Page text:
The overall objective of this proposal is to define the metabolic consequences, interventions, and mechanisms of a novel signaling cascade involving retinoic acid receptor (RAR) and fibroblast growth factor 21 (FGF21) in non-alcoholic fatty liver disease (NAFLD), one of the most common chronic liver diseases in the United States. Hepatic steatosis is an early and reversible stage of NAFLD, which can advance to irreversible cirrhosis and hepatocellular carcinoma with no effective therapies. Therefore, the discovery of novel metabolic pathways that present therapeutic targets is required to effectively manage NAFLD. As the major metabolite of vitamin A, all-trans-retinoic acid (RA) is a natural ligand of retinoic acid receptor (RAR) and is clinically used for anti-cancer therapy. However, the role of different RAR isotypes in regulating liver physiology and NAFLD is a novel and unexplored area. While the newly discovered hepatocyte-derived hormone FGF21 is emerging as a potential therapeutic target for treating metabolic disease, the upstream regulators of FGF21 remain largely unknown. Our recent discovery of a previously unrecognized crosstalk between RAR and FGF21 has changed this view and leads to a series of novel and exciting data that represent the core of our specific aims. Specifically, our results show that 1) FGF21 gene expression is induced by RAR?r RAR?ut not by RAR?; 2) RA increases fatty acid oxidation at least partially through FGF21 in vitro; 3) Hepatic overexpression of RAR?y an adenoviral gene delivery improves hepatic steatosis and insulin resistance in diet-induced obese mice; and 4) Hepatic overexpression of RAR?lso results in increased FGF21 production in mice. To extend these exciting observations, the Central Hypothesis is that hepatic RAR functions as a transcriptional regulator of FGF21 to maintain hepatic lipid homeostasis during prolonged fasting and to attenuate the progression of NAFLD. There are three Specific Aims. 1) To determine whether hepatic RAR regulates FGF21 induction and lipid homeostasis under nutrient deprivation conditions. State-of-the-art approaches including gene expression profiling analysis, metabolomics and lipidomics analyses will be conducted to identify new regulators and lipid metabolites involving RAR and/or FGF21 signaling. 2) To determine whether hepatic RAR slows the development of NAFLD and insulin resistance through FGF21 using in vivo adenoviral gene transfer targeting each RAR isotype and FGF21-/- mice. 3) To elucidate the molecular basis of the integrated signaling of hepatic RAR and FGF21 in de novo lipogenesis under in vivo and in vitro conditions of metabolic stress. Overall, accomplishing this proposal will establish th physiological role of an RAR-FGF21 signaling in the regulation of lipid homeostasis. These innovative experiments are expected to identify new therapeutic targets for the management of NAFLD and its related metabolic disease.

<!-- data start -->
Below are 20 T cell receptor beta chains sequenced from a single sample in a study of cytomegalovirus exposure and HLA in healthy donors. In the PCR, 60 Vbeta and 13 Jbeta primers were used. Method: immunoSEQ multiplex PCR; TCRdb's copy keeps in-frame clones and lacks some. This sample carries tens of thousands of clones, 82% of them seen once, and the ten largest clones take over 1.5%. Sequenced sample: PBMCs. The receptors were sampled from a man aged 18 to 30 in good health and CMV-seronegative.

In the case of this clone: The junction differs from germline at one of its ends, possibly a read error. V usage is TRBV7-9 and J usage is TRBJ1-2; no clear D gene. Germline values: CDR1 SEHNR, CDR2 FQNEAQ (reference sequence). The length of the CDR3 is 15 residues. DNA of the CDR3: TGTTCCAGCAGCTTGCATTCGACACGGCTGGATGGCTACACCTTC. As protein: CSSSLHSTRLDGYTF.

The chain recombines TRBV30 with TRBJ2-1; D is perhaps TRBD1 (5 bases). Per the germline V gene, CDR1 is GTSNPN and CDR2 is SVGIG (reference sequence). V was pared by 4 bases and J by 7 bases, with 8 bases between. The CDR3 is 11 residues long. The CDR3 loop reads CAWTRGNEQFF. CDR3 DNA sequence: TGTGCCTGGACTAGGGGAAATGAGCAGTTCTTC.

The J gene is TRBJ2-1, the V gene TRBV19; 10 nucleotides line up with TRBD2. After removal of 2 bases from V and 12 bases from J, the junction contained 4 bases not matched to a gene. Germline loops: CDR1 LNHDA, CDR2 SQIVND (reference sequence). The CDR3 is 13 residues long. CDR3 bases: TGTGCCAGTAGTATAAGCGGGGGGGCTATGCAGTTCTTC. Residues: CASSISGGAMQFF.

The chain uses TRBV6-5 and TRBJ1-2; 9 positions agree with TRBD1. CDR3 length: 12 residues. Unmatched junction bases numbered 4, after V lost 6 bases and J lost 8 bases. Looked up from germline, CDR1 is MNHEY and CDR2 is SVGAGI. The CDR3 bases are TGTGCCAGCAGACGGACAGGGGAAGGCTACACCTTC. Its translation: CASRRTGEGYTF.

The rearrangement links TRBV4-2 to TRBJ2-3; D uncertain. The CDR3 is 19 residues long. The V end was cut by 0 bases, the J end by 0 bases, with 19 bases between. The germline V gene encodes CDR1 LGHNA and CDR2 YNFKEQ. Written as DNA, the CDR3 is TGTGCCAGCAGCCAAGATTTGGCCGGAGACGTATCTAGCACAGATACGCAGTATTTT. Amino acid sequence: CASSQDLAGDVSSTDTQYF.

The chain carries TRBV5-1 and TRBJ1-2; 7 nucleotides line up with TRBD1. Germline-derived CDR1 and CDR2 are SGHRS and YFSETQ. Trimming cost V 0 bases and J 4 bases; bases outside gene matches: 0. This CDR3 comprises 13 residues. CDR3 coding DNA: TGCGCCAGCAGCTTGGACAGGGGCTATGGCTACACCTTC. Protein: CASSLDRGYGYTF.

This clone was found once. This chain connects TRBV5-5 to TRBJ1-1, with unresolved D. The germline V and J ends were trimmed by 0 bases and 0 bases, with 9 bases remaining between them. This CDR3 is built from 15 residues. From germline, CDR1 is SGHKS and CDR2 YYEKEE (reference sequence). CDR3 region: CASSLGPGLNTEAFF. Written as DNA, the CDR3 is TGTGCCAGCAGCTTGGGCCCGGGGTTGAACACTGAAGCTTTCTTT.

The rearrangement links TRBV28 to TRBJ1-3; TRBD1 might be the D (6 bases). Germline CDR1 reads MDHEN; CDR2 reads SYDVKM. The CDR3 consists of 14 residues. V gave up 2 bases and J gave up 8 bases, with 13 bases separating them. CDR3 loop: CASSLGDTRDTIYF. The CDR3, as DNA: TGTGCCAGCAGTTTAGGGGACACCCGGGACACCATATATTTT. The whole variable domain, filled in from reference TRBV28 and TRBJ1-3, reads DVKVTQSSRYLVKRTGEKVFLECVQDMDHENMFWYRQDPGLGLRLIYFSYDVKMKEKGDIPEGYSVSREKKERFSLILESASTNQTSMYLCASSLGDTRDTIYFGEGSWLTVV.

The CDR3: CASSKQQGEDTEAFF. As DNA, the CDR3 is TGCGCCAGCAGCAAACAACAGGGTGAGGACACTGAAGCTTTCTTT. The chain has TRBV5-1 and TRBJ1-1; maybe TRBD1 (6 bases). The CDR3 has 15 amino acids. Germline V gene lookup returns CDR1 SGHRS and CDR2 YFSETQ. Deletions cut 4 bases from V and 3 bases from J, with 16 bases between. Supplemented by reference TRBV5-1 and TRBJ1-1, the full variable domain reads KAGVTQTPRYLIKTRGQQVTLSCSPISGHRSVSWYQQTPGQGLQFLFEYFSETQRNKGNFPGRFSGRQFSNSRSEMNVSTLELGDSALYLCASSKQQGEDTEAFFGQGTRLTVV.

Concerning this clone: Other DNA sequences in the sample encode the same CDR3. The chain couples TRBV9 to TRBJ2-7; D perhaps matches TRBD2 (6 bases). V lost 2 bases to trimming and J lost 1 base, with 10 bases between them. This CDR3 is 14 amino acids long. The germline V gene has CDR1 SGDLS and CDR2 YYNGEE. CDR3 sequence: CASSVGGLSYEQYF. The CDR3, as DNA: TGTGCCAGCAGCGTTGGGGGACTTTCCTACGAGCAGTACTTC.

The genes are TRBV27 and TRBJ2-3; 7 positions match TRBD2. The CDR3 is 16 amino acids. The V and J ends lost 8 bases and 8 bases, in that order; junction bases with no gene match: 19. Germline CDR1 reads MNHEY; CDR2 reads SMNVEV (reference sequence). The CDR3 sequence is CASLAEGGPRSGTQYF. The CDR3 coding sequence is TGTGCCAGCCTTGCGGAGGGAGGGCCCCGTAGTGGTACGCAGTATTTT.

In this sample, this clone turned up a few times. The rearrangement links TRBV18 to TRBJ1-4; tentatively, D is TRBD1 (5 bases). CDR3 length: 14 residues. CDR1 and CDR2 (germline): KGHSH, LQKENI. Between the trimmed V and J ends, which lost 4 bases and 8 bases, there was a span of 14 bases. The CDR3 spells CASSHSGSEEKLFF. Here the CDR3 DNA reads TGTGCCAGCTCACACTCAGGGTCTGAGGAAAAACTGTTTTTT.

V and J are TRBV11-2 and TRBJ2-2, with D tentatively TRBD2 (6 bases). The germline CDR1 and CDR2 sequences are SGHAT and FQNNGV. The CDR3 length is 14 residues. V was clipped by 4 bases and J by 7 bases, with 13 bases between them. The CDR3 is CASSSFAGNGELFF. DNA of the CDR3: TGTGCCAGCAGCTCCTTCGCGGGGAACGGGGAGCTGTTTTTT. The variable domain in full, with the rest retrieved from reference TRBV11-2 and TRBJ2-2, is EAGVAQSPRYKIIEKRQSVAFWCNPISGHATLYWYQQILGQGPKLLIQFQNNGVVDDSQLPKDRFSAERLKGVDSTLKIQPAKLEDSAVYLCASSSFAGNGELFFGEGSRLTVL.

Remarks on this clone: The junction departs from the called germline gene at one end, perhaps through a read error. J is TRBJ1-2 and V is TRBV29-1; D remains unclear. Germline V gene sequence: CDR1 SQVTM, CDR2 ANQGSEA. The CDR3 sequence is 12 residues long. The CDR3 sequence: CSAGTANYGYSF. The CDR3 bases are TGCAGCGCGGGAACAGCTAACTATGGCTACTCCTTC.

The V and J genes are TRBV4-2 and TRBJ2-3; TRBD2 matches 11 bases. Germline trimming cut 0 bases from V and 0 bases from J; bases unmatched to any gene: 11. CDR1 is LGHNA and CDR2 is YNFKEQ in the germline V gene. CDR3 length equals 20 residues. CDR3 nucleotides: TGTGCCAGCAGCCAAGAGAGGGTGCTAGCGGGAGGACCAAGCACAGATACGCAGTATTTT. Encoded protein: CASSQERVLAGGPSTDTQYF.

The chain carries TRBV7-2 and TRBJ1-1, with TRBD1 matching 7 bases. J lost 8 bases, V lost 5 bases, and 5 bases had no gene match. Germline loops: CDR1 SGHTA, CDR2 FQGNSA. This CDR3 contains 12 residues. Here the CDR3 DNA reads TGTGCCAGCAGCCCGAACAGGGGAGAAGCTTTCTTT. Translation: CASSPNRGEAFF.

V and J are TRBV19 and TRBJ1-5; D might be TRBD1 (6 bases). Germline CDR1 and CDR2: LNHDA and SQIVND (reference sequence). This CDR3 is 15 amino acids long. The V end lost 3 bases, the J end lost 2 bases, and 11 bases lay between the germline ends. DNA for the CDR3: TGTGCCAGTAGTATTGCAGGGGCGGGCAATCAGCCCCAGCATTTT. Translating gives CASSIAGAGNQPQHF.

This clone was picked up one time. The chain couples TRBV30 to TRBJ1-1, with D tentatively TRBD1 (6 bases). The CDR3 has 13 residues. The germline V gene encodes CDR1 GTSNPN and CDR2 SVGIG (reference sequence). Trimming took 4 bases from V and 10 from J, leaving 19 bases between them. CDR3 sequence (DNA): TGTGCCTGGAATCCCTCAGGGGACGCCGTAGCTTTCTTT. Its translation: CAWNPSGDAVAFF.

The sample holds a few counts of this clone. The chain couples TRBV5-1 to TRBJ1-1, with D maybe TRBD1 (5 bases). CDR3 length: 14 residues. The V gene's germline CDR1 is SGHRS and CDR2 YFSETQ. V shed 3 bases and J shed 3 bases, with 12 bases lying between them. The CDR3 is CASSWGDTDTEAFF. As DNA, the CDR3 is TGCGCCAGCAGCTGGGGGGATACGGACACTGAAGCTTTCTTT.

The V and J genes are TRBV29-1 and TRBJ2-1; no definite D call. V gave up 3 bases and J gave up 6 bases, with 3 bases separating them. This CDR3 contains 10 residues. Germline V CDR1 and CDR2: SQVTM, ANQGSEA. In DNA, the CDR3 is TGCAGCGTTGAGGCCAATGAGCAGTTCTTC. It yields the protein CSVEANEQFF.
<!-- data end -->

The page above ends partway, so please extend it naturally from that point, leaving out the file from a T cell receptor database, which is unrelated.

Public Health Relevance

The objective of this application is to define the metabolic consequences, interventions, and mechanisms of the integrated signaling of a vitamin A-related nuclear receptor called retinoic acid receptor (RAR) and a recently discovered hepatocyte-derived hormone called fibroblast growth factor 21 (FGF21) in non-alcoholic fatty liver disease (NAFLD). The proposed research will elucidate how liver activation of RAR by retinoic acid, a major metabolite of vitamin A, increases FGF21 production and maintains lipid homeostasis during prolonged starvation, as well as establish whether activation of hepatic RAR-FGF21 axis suppresses liver fat accumulation and slows the development and progression of NAFLD. The proposed research is relevant to the NIDDK mission and public health because the identification of such a novel crosstalk between RAR and FGF21 could provide the rationale for developing vitamin A-based nutritional and pharmacological interventions for NAFLD.

National Institute of Health (NIH)
National Institute of Diabetes and Digestive and Kidney Diseases (NIDDK)
Research Project (R01)
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Hepatobiliary Pathophysiology Study Section (HBPP)
Program Officer
Doo, Edward
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University of Texas Health Science Center
Other Basic Sciences
Schools of Medicine
San Antonio
United States
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